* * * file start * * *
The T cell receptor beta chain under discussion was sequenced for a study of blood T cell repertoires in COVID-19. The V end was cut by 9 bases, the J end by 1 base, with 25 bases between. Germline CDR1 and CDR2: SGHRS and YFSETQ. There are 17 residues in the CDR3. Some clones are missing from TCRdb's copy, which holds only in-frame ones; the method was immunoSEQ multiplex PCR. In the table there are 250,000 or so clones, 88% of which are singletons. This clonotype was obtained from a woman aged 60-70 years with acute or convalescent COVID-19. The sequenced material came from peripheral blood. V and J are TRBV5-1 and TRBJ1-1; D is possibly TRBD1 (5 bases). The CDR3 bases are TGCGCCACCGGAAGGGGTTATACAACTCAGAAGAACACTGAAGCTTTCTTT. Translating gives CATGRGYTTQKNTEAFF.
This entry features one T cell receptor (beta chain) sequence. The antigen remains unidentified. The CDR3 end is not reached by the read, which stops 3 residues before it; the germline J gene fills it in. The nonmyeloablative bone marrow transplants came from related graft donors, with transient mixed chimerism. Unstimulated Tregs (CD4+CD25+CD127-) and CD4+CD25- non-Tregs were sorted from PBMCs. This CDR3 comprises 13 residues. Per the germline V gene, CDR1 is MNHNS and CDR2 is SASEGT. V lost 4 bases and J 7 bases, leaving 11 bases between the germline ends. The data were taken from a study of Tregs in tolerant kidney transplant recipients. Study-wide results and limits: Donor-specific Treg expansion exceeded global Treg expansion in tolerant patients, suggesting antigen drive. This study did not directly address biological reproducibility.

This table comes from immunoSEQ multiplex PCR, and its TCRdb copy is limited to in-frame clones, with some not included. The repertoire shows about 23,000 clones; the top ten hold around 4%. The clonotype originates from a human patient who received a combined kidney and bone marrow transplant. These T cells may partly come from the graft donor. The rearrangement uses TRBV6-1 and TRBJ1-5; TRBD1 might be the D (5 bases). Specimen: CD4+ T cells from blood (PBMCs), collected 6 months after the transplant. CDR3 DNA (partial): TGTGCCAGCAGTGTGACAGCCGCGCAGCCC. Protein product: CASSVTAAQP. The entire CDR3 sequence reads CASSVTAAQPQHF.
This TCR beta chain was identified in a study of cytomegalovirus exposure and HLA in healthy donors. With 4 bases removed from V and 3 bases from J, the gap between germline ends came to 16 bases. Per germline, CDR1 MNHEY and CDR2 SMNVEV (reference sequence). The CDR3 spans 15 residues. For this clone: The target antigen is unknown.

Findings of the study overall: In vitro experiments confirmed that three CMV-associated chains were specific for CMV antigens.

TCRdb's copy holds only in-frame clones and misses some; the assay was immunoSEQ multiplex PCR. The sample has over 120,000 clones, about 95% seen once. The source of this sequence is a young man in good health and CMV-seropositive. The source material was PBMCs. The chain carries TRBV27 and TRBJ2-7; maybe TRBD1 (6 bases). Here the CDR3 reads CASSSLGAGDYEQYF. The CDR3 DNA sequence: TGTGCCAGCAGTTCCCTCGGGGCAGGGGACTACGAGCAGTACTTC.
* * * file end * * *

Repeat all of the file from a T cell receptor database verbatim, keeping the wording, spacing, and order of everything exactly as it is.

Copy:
The T cell receptor beta chain under discussion was sequenced for a study of blood T cell repertoires in COVID-19. The V end was cut by 9 bases, the J end by 1 base, with 25 bases between. Germline CDR1 and CDR2: SGHRS and YFSETQ. There are 17 residues in the CDR3. Some clones are missing from TCRdb's copy, which holds only in-frame ones; the method was immunoSEQ multiplex PCR. In the table there are 250,000 or so clones, 88% of which are singletons. This clonotype was obtained from a woman aged 60-70 years with acute or convalescent COVID-19. The sequenced material came from peripheral blood. V and J are TRBV5-1 and TRBJ1-1; D is possibly TRBD1 (5 bases). The CDR3 bases are TGCGCCACCGGAAGGGGTTATACAACTCAGAAGAACACTGAAGCTTTCTTT. Translating gives CATGRGYTTQKNTEAFF.
This entry features one T cell receptor (beta chain) sequence. The antigen remains unidentified. The CDR3 end is not reached by the read, which stops 3 residues before it; the germline J gene fills it in. The nonmyeloablative bone marrow transplants came from related graft donors, with transient mixed chimerism. Unstimulated Tregs (CD4+CD25+CD127-) and CD4+CD25- non-Tregs were sorted from PBMCs. This CDR3 comprises 13 residues. Per the germline V gene, CDR1 is MNHNS and CDR2 is SASEGT. V lost 4 bases and J 7 bases, leaving 11 bases between the germline ends. The data were taken from a study of Tregs in tolerant kidney transplant recipients. Study-wide results and limits: Donor-specific Treg expansion exceeded global Treg expansion in tolerant patients, suggesting antigen drive. This study did not directly address biological reproducibility.

This table comes from immunoSEQ multiplex PCR, and its TCRdb copy is limited to in-frame clones, with some not included. The repertoire shows about 23,000 clones; the top ten hold around 4%. The clonotype originates from a human patient who received a combined kidney and bone marrow transplant. These T cells may partly come from the graft donor. The rearrangement uses TRBV6-1 and TRBJ1-5; TRBD1 might be the D (5 bases). Specimen: CD4+ T cells from blood (PBMCs), collected 6 months after the transplant. CDR3 DNA (partial): TGTGCCAGCAGTGTGACAGCCGCGCAGCCC. Protein product: CASSVTAAQP. The entire CDR3 sequence reads CASSVTAAQPQHF.
This TCR beta chain was identified in a study of cytomegalovirus exposure and HLA in healthy donors. With 4 bases removed from V and 3 bases from J, the gap between germline ends came to 16 bases. Per germline, CDR1 MNHEY and CDR2 SMNVEV (reference sequence). The CDR3 spans 15 residues. For this clone: The target antigen is unknown.

Findings of the study overall: In vitro experiments confirmed that three CMV-associated chains were specific for CMV antigens.

TCRdb's copy holds only in-frame clones and misses some; the assay was immunoSEQ multiplex PCR. The sample has over 120,000 clones, about 95% seen once. The source of this sequence is a young man in good health and CMV-seropositive. The source material was PBMCs. The chain carries TRBV27 and TRBJ2-7; maybe TRBD1 (6 bases). Here the CDR3 reads CASSSLGAGDYEQYF. The CDR3 DNA sequence: TGTGCCAGCAGTTCCCTCGGGGCAGGGGACTACGAGCAGTACTTC.